Veronica Martinez walked into her kitchen and discovered another family had moved in.
As CBS New York reported, the New York City resident said a family of rats — a few of them “as big as cats” — was merrily running around her apartment, scampering across counters and in and out of her pots and pans.
Screenshot/CBS New York
Martinez told CBS: “I should never have to experience not one but seven rats in my kitchen. It’s disgusting. All over the stove, the washing machine, they just invaded my apartment.”
And Martinez isn’t the only resident of the apartment complex whose life has been turned upside down by the rodent infestation. Other tenants of Claremont Consolidated Houses in the Bronx agree that the rats are out of control.
“My wife can hardly sleep because you hear them in the walls,” one man told CBS New York.
Mom Asia Clemente said a rat bit her 1-year-old son and that her three children once hid in a corner of their apartment because they were so afraid of the rodents. Though she has requested a transfer to other housing, she is still waiting.
“I pay my rent,” Clemente told WPIX News. “We deserve to live like human beings.”
Another mother told CBS New York that the rats are threatening her family’s health:
“I got small kids upstairs. There’s about four of us with asthma. We can’t be dealing with this kind of condition.”
According to the Centers for Disease Control (CDC), rats and rodents are capable of transmitting more than 35 diseases to humans, some of which can be fatal.
Hantavirus can be contracted by direct contact with droppings or breathing in contaminated dust. Food or water contaminated by an infected rat can cause leptospirosis. Contact with an infected rat can cause plague and rat-bite fever. Bites from infected mites or fleas (carried by infected rodents) can cause Murine Typhus, Scrub Typhus, and other diseases.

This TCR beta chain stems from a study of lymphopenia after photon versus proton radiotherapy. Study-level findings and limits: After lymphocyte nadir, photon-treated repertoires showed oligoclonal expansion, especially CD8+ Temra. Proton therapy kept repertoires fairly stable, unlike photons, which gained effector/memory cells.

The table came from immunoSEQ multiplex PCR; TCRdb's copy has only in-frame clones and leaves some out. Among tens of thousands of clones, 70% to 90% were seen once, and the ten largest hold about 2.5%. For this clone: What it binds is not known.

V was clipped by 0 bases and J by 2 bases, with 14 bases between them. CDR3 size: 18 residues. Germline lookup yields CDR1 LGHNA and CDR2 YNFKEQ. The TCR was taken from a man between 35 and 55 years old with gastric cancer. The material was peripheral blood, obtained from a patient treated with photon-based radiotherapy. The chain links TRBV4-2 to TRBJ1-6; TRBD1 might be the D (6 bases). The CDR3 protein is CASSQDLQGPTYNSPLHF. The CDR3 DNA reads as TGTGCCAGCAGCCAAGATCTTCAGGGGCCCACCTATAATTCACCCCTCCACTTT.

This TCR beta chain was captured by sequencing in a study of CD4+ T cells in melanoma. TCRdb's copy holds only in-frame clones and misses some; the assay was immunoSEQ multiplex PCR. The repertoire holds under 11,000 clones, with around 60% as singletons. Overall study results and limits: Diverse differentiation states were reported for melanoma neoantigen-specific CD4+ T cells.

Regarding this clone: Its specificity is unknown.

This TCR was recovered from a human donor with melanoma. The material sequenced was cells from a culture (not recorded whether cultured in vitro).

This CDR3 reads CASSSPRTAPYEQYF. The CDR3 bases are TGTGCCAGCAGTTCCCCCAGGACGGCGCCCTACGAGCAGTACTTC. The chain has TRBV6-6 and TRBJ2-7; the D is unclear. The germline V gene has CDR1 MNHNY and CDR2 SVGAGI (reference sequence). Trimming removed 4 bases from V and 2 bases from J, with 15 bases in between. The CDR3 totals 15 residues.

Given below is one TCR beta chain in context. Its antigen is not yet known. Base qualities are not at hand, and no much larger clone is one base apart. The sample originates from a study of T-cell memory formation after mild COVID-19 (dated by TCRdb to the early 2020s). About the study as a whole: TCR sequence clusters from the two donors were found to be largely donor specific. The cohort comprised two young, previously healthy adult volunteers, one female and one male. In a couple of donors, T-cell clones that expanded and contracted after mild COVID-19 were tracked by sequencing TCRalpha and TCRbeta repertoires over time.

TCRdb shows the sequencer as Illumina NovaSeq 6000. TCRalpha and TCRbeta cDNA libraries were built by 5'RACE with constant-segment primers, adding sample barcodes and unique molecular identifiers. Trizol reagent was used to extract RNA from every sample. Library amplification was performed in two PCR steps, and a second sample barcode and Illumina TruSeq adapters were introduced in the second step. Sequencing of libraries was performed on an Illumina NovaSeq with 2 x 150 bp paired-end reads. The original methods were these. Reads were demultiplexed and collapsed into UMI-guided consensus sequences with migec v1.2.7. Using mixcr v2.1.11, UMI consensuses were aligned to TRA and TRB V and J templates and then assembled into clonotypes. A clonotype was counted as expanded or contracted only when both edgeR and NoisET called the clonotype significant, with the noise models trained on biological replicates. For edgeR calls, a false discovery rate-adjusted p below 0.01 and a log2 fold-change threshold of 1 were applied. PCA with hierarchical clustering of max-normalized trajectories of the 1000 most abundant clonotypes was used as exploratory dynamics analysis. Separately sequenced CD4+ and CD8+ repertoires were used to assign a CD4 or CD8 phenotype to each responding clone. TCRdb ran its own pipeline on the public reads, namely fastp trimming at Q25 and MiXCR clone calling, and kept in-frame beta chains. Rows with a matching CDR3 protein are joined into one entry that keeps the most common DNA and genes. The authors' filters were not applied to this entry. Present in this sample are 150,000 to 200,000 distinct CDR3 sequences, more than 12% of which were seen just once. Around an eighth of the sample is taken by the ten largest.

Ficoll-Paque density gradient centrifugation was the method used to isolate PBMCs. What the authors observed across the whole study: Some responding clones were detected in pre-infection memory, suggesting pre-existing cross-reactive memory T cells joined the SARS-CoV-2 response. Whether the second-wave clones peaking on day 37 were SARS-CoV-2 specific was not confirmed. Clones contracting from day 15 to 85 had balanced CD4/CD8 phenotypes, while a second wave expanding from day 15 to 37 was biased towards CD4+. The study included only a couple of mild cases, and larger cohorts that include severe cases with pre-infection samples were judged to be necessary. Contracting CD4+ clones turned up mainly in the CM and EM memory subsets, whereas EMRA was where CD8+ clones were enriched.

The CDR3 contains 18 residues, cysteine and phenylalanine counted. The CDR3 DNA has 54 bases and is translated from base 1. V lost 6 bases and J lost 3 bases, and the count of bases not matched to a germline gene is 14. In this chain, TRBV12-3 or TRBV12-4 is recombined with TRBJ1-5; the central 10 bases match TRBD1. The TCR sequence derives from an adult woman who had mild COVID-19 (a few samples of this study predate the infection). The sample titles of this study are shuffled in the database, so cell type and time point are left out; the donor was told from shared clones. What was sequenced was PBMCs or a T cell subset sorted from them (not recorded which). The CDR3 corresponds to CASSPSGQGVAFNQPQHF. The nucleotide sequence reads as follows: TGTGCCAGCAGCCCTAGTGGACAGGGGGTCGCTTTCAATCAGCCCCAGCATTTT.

To prevent exposure to rodent diseases, the CDC recommends a “Seal Up!” “Trap Up!” “Clean Up!” approach to rat control. That is, seal up holes or any way for rats to enter the home, trap rats in and around the building, and clean up any sources of food or possible nesting sites for rats.
Tenants at Claremont Consolidated Houses said the problem isn’t helped by the fact that garbage is allowed to pile up in the courtyard. One local city council member even compared it to making families live in the sewer.
In response, the New York City Housing Authority, which manages the building, issued a statement to WPIX, promising that they would address the problem:
Since this first came to our attention, we have taken aggressive steps to address the current infestation by eliminating rodent access to the building and the apartments, which will also keep future rodents away. We apologize to our residents and will continue to vigilantly monitor this situation.
That solution can’t come quickly enough for the terrified residents. Martinez told WPIX, “I can’t sleep at night. I don’t sleep. I’m so traumatized.”